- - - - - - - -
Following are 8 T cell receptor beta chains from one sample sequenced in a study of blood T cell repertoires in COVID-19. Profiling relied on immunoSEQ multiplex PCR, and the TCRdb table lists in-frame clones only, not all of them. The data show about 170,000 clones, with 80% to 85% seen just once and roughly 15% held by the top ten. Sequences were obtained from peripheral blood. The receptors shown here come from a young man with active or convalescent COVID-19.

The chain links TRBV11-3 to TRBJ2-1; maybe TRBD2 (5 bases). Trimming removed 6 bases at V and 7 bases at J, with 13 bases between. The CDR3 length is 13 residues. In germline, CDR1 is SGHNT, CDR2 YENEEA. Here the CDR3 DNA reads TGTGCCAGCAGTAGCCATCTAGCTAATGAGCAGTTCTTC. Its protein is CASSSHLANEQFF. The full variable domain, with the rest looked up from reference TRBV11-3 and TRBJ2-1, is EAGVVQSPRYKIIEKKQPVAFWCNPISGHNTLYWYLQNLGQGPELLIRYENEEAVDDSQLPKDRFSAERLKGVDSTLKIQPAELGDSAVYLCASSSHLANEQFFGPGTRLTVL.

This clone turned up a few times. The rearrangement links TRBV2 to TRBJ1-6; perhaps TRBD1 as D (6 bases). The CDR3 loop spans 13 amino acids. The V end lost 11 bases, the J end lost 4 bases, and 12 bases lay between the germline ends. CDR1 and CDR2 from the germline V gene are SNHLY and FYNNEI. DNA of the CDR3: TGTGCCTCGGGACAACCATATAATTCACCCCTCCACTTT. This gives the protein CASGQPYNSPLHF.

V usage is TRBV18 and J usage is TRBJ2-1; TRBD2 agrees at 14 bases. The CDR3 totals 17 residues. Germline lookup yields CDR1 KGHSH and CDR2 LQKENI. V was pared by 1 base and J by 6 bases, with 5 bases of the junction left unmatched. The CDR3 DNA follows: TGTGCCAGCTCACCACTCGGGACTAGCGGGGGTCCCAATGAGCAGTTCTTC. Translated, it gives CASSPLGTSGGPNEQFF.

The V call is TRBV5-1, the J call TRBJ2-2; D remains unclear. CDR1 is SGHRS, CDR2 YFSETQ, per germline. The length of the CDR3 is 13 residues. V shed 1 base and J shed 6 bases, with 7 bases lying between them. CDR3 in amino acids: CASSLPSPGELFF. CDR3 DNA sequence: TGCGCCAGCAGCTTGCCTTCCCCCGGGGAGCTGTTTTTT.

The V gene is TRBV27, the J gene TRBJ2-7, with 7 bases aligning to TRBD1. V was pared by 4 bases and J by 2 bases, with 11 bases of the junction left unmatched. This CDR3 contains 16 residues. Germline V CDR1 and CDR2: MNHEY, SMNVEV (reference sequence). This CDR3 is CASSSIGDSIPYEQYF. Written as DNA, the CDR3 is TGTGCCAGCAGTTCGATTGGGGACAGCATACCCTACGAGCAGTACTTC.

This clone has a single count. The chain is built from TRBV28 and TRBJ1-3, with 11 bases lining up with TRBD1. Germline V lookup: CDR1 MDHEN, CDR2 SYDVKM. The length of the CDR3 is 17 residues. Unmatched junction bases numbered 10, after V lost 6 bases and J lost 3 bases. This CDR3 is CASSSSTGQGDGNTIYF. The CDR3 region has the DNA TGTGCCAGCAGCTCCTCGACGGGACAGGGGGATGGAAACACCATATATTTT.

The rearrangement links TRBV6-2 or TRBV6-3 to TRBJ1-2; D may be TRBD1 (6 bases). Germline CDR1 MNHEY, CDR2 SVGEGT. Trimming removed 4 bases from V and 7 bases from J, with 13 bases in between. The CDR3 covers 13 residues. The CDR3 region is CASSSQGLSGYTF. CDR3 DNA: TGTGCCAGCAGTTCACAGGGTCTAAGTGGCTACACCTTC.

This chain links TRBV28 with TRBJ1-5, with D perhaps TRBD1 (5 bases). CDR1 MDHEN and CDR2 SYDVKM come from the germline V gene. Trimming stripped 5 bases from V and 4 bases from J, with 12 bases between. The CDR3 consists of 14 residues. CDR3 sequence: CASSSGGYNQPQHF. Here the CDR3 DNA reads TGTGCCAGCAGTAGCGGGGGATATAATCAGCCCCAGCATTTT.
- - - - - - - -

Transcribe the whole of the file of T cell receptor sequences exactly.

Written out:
Following are 8 T cell receptor beta chains from one sample sequenced in a study of blood T cell repertoires in COVID-19. Profiling relied on immunoSEQ multiplex PCR, and the TCRdb table lists in-frame clones only, not all of them. The data show about 170,000 clones, with 80% to 85% seen just once and roughly 15% held by the top ten. Sequences were obtained from peripheral blood. The receptors shown here come from a young man with active or convalescent COVID-19.

The chain links TRBV11-3 to TRBJ2-1; maybe TRBD2 (5 bases). Trimming removed 6 bases at V and 7 bases at J, with 13 bases between. The CDR3 length is 13 residues. In germline, CDR1 is SGHNT, CDR2 YENEEA. Here the CDR3 DNA reads TGTGCCAGCAGTAGCCATCTAGCTAATGAGCAGTTCTTC. Its protein is CASSSHLANEQFF. The full variable domain, with the rest looked up from reference TRBV11-3 and TRBJ2-1, is EAGVVQSPRYKIIEKKQPVAFWCNPISGHNTLYWYLQNLGQGPELLIRYENEEAVDDSQLPKDRFSAERLKGVDSTLKIQPAELGDSAVYLCASSSHLANEQFFGPGTRLTVL.

This clone turned up a few times. The rearrangement links TRBV2 to TRBJ1-6; perhaps TRBD1 as D (6 bases). The CDR3 loop spans 13 amino acids. The V end lost 11 bases, the J end lost 4 bases, and 12 bases lay between the germline ends. CDR1 and CDR2 from the germline V gene are SNHLY and FYNNEI. DNA of the CDR3: TGTGCCTCGGGACAACCATATAATTCACCCCTCCACTTT. This gives the protein CASGQPYNSPLHF.

V usage is TRBV18 and J usage is TRBJ2-1; TRBD2 agrees at 14 bases. The CDR3 totals 17 residues. Germline lookup yields CDR1 KGHSH and CDR2 LQKENI. V was pared by 1 base and J by 6 bases, with 5 bases of the junction left unmatched. The CDR3 DNA follows: TGTGCCAGCTCACCACTCGGGACTAGCGGGGGTCCCAATGAGCAGTTCTTC. Translated, it gives CASSPLGTSGGPNEQFF.

The V call is TRBV5-1, the J call TRBJ2-2; D remains unclear. CDR1 is SGHRS, CDR2 YFSETQ, per germline. The length of the CDR3 is 13 residues. V shed 1 base and J shed 6 bases, with 7 bases lying between them. CDR3 in amino acids: CASSLPSPGELFF. CDR3 DNA sequence: TGCGCCAGCAGCTTGCCTTCCCCCGGGGAGCTGTTTTTT.

The V gene is TRBV27, the J gene TRBJ2-7, with 7 bases aligning to TRBD1. V was pared by 4 bases and J by 2 bases, with 11 bases of the junction left unmatched. This CDR3 contains 16 residues. Germline V CDR1 and CDR2: MNHEY, SMNVEV (reference sequence). This CDR3 is CASSSIGDSIPYEQYF. Written as DNA, the CDR3 is TGTGCCAGCAGTTCGATTGGGGACAGCATACCCTACGAGCAGTACTTC.

This clone has a single count. The chain is built from TRBV28 and TRBJ1-3, with 11 bases lining up with TRBD1. Germline V lookup: CDR1 MDHEN, CDR2 SYDVKM. The length of the CDR3 is 17 residues. Unmatched junction bases numbered 10, after V lost 6 bases and J lost 3 bases. This CDR3 is CASSSSTGQGDGNTIYF. The CDR3 region has the DNA TGTGCCAGCAGCTCCTCGACGGGACAGGGGGATGGAAACACCATATATTTT.

The rearrangement links TRBV6-2 or TRBV6-3 to TRBJ1-2; D may be TRBD1 (6 bases). Germline CDR1 MNHEY, CDR2 SVGEGT. Trimming removed 4 bases from V and 7 bases from J, with 13 bases in between. The CDR3 covers 13 residues. The CDR3 region is CASSSQGLSGYTF. CDR3 DNA: TGTGCCAGCAGTTCACAGGGTCTAAGTGGCTACACCTTC.

This chain links TRBV28 with TRBJ1-5, with D perhaps TRBD1 (5 bases). CDR1 MDHEN and CDR2 SYDVKM come from the germline V gene. Trimming stripped 5 bases from V and 4 bases from J, with 12 bases between. The CDR3 consists of 14 residues. CDR3 sequence: CASSSGGYNQPQHF. Here the CDR3 DNA reads TGTGCCAGCAGTAGCGGGGGATATAATCAGCCCCAGCATTTT.